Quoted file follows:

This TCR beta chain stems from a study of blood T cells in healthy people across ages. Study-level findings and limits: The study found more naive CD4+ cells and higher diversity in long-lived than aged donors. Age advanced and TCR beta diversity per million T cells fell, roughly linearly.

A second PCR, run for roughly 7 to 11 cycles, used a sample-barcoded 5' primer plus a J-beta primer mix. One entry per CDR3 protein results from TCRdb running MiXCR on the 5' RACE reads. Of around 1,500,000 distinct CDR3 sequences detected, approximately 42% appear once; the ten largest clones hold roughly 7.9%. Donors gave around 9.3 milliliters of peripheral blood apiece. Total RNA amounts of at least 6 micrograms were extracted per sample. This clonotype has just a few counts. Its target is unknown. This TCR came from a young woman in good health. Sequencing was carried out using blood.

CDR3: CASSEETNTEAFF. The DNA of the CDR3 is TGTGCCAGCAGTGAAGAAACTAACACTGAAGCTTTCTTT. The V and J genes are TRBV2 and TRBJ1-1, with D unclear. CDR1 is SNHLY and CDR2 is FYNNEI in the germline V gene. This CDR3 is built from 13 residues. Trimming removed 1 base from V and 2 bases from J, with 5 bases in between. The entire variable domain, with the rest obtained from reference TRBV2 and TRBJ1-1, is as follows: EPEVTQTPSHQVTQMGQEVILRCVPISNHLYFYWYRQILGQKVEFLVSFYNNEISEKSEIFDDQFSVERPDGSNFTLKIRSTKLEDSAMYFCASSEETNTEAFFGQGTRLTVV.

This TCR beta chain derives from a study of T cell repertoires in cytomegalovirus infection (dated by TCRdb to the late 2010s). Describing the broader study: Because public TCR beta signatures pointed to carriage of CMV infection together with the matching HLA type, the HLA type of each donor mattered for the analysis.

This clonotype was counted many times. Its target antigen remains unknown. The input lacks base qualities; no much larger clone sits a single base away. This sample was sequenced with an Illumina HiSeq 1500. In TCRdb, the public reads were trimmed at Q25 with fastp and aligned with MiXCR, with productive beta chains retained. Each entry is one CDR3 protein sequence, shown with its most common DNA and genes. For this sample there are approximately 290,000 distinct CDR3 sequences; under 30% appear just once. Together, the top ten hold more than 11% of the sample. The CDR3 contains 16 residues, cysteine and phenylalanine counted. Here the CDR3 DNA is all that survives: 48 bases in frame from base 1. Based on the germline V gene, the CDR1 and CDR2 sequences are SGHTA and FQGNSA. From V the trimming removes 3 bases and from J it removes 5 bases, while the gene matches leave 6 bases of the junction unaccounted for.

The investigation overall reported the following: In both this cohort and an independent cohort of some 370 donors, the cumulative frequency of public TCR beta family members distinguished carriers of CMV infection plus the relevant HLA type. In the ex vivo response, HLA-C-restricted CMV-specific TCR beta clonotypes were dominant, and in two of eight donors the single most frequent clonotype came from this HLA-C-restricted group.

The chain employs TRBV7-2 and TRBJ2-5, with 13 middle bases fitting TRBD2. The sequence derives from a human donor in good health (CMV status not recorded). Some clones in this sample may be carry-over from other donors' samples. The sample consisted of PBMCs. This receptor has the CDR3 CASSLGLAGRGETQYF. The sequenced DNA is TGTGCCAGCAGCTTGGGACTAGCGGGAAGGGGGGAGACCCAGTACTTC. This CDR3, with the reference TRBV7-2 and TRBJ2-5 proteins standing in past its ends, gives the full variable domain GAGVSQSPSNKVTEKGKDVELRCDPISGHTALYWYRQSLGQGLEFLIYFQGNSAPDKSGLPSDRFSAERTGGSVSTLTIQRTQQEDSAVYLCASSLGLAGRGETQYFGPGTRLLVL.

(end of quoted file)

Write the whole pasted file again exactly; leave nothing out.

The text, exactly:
This TCR beta chain stems from a study of blood T cells in healthy people across ages. Study-level findings and limits: The study found more naive CD4+ cells and higher diversity in long-lived than aged donors. Age advanced and TCR beta diversity per million T cells fell, roughly linearly.

A second PCR, run for roughly 7 to 11 cycles, used a sample-barcoded 5' primer plus a J-beta primer mix. One entry per CDR3 protein results from TCRdb running MiXCR on the 5' RACE reads. Of around 1,500,000 distinct CDR3 sequences detected, approximately 42% appear once; the ten largest clones hold roughly 7.9%. Donors gave around 9.3 milliliters of peripheral blood apiece. Total RNA amounts of at least 6 micrograms were extracted per sample. This clonotype has just a few counts. Its target is unknown. This TCR came from a young woman in good health. Sequencing was carried out using blood.

CDR3: CASSEETNTEAFF. The DNA of the CDR3 is TGTGCCAGCAGTGAAGAAACTAACACTGAAGCTTTCTTT. The V and J genes are TRBV2 and TRBJ1-1, with D unclear. CDR1 is SNHLY and CDR2 is FYNNEI in the germline V gene. This CDR3 is built from 13 residues. Trimming removed 1 base from V and 2 bases from J, with 5 bases in between. The entire variable domain, with the rest obtained from reference TRBV2 and TRBJ1-1, is as follows: EPEVTQTPSHQVTQMGQEVILRCVPISNHLYFYWYRQILGQKVEFLVSFYNNEISEKSEIFDDQFSVERPDGSNFTLKIRSTKLEDSAMYFCASSEETNTEAFFGQGTRLTVV.

This TCR beta chain derives from a study of T cell repertoires in cytomegalovirus infection (dated by TCRdb to the late 2010s). Describing the broader study: Because public TCR beta signatures pointed to carriage of CMV infection together with the matching HLA type, the HLA type of each donor mattered for the analysis.

This clonotype was counted many times. Its target antigen remains unknown. The input lacks base qualities; no much larger clone sits a single base away. This sample was sequenced with an Illumina HiSeq 1500. In TCRdb, the public reads were trimmed at Q25 with fastp and aligned with MiXCR, with productive beta chains retained. Each entry is one CDR3 protein sequence, shown with its most common DNA and genes. For this sample there are approximately 290,000 distinct CDR3 sequences; under 30% appear just once. Together, the top ten hold more than 11% of the sample. The CDR3 contains 16 residues, cysteine and phenylalanine counted. Here the CDR3 DNA is all that survives: 48 bases in frame from base 1. Based on the germline V gene, the CDR1 and CDR2 sequences are SGHTA and FQGNSA. From V the trimming removes 3 bases and from J it removes 5 bases, while the gene matches leave 6 bases of the junction unaccounted for.

The investigation overall reported the following: In both this cohort and an independent cohort of some 370 donors, the cumulative frequency of public TCR beta family members distinguished carriers of CMV infection plus the relevant HLA type. In the ex vivo response, HLA-C-restricted CMV-specific TCR beta clonotypes were dominant, and in two of eight donors the single most frequent clonotype came from this HLA-C-restricted group.

The chain employs TRBV7-2 and TRBJ2-5, with 13 middle bases fitting TRBD2. The sequence derives from a human donor in good health (CMV status not recorded). Some clones in this sample may be carry-over from other donors' samples. The sample consisted of PBMCs. This receptor has the CDR3 CASSLGLAGRGETQYF. The sequenced DNA is TGTGCCAGCAGCTTGGGACTAGCGGGAAGGGGGGAGACCCAGTACTTC. This CDR3, with the reference TRBV7-2 and TRBJ2-5 proteins standing in past its ends, gives the full variable domain GAGVSQSPSNKVTEKGKDVELRCDPISGHTALYWYRQSLGQGLEFLIYFQGNSAPDKSGLPSDRFSAERTGGSVSTLTIQRTQQEDSAVYLCASSLGLAGRGETQYFGPGTRLLVL.